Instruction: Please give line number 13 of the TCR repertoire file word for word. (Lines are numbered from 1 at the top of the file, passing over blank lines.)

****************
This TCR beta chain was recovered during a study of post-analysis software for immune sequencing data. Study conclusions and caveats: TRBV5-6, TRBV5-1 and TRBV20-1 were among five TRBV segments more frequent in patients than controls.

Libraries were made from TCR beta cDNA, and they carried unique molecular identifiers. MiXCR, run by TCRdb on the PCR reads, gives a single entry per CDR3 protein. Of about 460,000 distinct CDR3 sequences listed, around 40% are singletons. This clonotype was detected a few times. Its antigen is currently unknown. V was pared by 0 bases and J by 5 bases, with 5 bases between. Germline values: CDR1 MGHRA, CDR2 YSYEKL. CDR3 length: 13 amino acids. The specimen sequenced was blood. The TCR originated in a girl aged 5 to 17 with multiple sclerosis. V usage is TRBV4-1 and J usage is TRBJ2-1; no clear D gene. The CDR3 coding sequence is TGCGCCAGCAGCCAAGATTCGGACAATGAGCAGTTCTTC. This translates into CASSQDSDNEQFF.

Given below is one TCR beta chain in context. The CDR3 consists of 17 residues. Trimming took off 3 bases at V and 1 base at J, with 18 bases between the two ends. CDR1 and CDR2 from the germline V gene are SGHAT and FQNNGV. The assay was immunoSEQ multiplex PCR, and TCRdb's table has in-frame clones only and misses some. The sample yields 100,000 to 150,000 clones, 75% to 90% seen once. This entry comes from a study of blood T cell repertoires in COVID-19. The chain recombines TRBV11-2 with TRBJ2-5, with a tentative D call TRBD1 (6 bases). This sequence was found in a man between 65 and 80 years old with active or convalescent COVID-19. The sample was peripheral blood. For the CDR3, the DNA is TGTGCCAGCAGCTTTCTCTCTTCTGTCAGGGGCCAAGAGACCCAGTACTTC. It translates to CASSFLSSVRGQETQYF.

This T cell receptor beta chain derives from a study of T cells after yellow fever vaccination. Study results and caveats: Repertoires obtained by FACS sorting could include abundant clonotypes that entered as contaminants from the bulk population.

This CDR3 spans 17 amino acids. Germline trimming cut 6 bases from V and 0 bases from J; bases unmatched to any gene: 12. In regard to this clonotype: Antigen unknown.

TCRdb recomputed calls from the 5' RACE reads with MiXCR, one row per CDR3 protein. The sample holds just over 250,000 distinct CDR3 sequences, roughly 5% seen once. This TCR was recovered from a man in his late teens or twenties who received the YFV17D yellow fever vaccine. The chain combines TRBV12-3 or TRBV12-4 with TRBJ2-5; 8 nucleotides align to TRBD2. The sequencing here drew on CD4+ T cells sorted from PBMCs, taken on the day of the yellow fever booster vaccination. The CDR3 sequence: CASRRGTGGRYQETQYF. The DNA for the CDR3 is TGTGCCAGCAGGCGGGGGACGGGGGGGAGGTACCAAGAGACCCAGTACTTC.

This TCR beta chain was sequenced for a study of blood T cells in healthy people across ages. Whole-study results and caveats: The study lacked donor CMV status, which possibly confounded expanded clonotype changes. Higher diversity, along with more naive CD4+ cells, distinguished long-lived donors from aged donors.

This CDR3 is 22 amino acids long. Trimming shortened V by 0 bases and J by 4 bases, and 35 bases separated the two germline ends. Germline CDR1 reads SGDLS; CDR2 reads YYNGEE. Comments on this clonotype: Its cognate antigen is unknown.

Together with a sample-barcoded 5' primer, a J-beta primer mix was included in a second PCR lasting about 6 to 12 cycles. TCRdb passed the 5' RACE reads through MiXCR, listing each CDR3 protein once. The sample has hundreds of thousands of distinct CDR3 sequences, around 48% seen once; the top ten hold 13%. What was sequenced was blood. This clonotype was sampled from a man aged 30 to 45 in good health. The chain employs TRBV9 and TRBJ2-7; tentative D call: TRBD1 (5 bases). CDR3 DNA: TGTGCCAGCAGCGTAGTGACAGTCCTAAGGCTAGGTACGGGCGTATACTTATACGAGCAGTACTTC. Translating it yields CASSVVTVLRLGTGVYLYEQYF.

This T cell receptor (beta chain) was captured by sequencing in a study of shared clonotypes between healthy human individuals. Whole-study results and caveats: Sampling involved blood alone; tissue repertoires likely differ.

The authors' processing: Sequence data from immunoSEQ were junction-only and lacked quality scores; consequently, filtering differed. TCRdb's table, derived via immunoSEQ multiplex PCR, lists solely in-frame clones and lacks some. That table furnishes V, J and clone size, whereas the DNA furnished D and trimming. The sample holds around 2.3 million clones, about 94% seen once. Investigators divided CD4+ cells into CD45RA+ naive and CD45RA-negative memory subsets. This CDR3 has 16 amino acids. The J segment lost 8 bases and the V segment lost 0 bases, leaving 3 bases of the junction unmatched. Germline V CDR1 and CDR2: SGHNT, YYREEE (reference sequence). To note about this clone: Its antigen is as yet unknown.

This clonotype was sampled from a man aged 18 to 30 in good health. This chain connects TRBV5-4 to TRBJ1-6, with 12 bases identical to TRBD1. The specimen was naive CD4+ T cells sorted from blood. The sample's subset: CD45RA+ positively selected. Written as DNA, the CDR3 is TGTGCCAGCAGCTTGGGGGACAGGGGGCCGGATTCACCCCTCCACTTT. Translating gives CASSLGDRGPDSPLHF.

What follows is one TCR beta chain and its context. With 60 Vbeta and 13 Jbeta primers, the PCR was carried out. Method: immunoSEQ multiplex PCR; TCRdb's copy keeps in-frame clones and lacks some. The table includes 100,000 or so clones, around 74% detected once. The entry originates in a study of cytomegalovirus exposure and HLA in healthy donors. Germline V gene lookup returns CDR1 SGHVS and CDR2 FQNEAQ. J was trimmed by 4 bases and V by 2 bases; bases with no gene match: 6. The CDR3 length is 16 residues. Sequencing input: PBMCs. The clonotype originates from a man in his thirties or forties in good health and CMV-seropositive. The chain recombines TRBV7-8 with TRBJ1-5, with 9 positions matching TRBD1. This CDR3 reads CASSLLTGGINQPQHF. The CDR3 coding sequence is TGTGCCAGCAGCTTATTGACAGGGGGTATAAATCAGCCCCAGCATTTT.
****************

What follows is one TCR beta chain and its context. With 60 Vbeta and 13 Jbeta primers, the PCR was carried out. Method: immunoSEQ multiplex PCR; TCRdb's copy keeps in-frame clones and lacks some. The table includes 100,000 or so clones, around 74% detected once. The entry originates in a study of cytomegalovirus exposure and HLA in healthy donors. Germline V gene lookup returns CDR1 SGHVS and CDR2 FQNEAQ. J was trimmed by 4 bases and V by 2 bases; bases with no gene match: 6. The CDR3 length is 16 residues. Sequencing input: PBMCs. The clonotype originates from a man in his thirties or forties in good health and CMV-seropositive. The chain recombines TRBV7-8 with TRBJ1-5, with 9 positions matching TRBD1. This CDR3 reads CASSLLTGGINQPQHF. The CDR3 coding sequence is TGTGCCAGCAGCTTATTGACAGGGGGTATAAATCAGCCCCAGCATTTT.